13. We’re missing something. Where did she buy the dryer? Did they have the correct specs on the dryer, and she went shopping to Samsung’s website hoping to get more than she paid for? That would explain going after Samsung for a refund if the original seller had the right info.

  14. Chris, I liked today poll. Tricky, I almost missed the answer I wanted to vote for. Made me think.

    Assuming the feature that was listed was not present, I am actually quite shocked at Samsung’s response. There is a difference between features changing on a model, and listing the wrong features entirely. Sounds almost scam like. Also, when companies make substitutions, don’t they usually substitute a better model for the same price, not a worse one? I think Samsung is having some major ethics issues if this is the case. Maybe they are just upset because Apple keeps suing them, but they should not be taking it out on customers.

  15. How about just disputing the charge on your credit card and telling that they can certainly come and get their machine at their time and expense?

  16. What Samsung really should have done was offer to have the incorrectly represented item picked up, delivering the model WITH those features that were missing–if that would satisfy the customer. Cash back or not, the buyer still does not have the machine features he/she thought they were getting or wanted. If buyer chose the refund in the form of an AN gift card, then the solution was fine. Give the buyer the choice.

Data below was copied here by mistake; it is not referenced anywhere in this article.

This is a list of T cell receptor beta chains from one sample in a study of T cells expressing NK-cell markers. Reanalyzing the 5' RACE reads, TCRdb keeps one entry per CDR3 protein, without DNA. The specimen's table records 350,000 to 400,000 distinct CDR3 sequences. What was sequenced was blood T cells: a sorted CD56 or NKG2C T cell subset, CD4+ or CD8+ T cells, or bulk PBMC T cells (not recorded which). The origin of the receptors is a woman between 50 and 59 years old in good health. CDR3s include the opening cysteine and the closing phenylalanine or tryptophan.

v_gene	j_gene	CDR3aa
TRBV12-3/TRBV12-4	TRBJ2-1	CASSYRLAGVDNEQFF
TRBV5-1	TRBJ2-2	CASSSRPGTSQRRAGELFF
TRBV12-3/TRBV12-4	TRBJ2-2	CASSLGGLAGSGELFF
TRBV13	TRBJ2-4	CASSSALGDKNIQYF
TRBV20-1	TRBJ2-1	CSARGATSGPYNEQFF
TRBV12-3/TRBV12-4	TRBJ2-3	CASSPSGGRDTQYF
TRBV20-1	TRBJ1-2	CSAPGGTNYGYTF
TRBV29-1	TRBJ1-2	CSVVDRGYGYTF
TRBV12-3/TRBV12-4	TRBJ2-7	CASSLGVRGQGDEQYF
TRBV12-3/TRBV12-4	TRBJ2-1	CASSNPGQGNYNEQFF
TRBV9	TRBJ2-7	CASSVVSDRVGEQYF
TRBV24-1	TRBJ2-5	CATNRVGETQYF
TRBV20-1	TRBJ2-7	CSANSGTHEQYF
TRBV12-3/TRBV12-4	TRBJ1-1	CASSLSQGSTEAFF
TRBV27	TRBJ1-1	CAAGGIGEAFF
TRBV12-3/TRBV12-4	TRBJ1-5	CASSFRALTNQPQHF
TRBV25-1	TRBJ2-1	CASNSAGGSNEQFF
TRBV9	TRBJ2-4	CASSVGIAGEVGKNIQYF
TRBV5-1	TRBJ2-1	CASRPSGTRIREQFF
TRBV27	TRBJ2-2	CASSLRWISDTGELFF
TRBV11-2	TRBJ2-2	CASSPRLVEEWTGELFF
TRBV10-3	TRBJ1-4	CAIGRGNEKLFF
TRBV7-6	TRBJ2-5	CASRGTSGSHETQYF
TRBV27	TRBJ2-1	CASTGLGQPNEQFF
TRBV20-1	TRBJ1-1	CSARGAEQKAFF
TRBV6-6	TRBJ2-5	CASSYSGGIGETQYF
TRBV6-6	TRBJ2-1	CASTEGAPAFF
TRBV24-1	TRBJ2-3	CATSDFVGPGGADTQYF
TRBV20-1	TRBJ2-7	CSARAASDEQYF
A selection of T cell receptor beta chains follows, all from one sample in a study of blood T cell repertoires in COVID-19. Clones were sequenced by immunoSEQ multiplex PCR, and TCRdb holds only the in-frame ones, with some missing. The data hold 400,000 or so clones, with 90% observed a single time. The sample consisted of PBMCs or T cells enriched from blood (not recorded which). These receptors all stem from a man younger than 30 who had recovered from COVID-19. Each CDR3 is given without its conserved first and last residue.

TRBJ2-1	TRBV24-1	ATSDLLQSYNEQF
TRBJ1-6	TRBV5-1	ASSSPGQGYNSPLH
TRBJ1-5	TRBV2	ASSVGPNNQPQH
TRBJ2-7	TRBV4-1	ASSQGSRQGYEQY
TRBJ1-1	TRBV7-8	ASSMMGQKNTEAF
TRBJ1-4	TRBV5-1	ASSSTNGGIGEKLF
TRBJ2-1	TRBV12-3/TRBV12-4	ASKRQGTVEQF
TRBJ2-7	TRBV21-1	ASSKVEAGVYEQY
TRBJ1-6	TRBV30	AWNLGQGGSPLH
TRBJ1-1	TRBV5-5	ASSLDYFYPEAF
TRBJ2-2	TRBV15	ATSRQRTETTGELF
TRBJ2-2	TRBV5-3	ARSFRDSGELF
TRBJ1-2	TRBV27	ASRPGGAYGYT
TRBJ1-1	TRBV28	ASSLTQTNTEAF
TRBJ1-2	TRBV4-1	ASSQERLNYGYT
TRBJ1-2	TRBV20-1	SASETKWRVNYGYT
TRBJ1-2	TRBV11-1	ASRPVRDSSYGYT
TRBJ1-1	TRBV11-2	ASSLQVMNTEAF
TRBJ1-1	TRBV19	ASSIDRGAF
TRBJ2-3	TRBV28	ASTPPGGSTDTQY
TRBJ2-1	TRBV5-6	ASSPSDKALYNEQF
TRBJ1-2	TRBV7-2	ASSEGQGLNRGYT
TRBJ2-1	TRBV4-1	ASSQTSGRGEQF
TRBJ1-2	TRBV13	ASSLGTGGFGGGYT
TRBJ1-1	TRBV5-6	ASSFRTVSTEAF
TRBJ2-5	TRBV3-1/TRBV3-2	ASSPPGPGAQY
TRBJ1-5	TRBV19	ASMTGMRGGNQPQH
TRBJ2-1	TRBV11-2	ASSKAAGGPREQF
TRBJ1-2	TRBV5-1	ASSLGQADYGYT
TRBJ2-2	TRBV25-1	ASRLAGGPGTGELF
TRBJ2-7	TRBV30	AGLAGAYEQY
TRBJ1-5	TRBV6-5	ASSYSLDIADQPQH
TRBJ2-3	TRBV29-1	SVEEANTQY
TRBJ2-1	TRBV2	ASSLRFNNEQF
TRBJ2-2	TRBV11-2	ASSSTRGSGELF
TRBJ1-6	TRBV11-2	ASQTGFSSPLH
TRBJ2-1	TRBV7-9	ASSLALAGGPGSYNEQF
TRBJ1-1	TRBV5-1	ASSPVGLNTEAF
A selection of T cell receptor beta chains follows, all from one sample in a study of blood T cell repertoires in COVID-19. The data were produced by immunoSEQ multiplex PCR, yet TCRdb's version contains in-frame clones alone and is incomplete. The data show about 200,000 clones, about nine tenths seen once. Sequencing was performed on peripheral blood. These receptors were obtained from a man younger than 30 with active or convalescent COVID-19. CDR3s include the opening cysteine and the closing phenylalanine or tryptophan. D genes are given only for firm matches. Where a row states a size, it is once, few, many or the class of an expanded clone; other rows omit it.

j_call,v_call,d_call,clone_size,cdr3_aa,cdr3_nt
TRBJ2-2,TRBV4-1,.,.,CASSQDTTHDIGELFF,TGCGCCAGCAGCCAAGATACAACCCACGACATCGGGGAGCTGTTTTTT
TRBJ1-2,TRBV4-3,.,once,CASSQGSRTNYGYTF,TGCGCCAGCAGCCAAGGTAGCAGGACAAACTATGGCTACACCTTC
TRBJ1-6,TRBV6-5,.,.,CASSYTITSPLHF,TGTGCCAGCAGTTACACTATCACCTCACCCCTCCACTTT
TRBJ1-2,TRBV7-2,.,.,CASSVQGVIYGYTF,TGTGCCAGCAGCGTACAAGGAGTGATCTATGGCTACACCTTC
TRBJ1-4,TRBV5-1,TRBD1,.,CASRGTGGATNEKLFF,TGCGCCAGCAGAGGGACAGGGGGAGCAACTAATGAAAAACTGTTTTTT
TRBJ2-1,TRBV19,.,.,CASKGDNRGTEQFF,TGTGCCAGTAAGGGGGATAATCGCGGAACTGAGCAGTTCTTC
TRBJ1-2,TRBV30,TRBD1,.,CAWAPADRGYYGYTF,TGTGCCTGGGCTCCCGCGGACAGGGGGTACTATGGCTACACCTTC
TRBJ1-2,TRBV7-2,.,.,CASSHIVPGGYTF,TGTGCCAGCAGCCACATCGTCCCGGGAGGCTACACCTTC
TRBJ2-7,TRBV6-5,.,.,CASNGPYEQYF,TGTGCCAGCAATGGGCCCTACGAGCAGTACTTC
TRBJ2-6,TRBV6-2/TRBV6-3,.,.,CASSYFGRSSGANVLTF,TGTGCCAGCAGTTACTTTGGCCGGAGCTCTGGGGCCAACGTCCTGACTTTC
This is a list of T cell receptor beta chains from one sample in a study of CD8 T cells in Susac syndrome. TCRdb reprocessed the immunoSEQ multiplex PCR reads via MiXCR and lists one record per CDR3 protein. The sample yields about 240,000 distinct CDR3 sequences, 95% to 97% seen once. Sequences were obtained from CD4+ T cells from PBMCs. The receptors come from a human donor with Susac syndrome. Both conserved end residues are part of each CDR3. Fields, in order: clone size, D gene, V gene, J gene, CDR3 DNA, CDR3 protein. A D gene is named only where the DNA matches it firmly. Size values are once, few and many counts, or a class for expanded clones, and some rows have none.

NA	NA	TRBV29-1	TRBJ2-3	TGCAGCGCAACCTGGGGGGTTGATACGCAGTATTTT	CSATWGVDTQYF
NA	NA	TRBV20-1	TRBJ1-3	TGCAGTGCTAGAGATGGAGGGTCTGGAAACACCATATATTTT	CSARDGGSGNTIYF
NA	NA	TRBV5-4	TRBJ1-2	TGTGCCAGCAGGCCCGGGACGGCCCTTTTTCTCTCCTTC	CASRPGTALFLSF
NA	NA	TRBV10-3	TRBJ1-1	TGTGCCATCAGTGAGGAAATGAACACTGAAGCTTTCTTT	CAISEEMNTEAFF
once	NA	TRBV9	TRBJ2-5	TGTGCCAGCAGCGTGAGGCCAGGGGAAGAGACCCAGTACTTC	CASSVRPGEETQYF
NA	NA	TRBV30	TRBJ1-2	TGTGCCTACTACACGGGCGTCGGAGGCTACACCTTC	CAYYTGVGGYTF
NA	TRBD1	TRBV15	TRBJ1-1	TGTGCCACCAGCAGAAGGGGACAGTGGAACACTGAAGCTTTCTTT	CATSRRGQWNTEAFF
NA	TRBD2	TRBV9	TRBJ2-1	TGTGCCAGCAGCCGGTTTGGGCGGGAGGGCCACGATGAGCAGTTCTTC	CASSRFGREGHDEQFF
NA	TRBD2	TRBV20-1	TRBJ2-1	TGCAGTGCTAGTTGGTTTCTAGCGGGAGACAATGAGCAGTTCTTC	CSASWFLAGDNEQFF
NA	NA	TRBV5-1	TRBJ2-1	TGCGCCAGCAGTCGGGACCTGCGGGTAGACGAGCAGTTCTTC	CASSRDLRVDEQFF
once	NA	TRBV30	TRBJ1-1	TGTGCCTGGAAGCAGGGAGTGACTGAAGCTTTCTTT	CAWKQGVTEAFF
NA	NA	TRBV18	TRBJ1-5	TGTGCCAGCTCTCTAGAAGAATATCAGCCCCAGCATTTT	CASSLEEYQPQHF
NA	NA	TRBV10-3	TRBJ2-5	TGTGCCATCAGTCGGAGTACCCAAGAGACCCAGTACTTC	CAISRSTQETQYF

17. If they persist in their defending misrepresentation by claiming defense of a notice at the bottom of the page, I”d suggest taking them to small claims court. Give them back the washer and then go out and buy one that you wanted in the first place.

  18. She bought this online? Did she shop it locally first to see what she was going to purchase? Washer and dryers have become so complicated and their panels look like that of a aircraft’s dash. I would certainly be more diligent in checking around, asking questions on an appllance like this and not buy it site unseen, especially if purchasing it online. Most appliance stores price match and to have someone local to call is worth it.

    1. She wrote that she researched it online but phoned to buy.
      She obviously was confused with the features of each model and what the features do.
      To me this could be a frivolous complaint. We have not heard the dealer’s nor Samsung’s side of the story.Note she was asking for a price differential but could not identify the models that would be compared.

      1. I recently bought a new Bosch double oven. I wasn’t looking for this particular model but saw it at Lowe’s, got a price, came home and researched it online. I went back to Lowe’s twice when what the Lowe’s salesperson told me and the online site didn’t match. I then when to a REAL applicance store who also sells the same product and found out the correct information. They price matched Lowe’s, so no brainer on how I would make my purchase. These purchases are just to expensive to trust online if particulars are important to you.

        1. I also found out that manufacturers put a slightly different part number for the warehouses (i.e. Costco, home depot, etc.) and will have some features missing.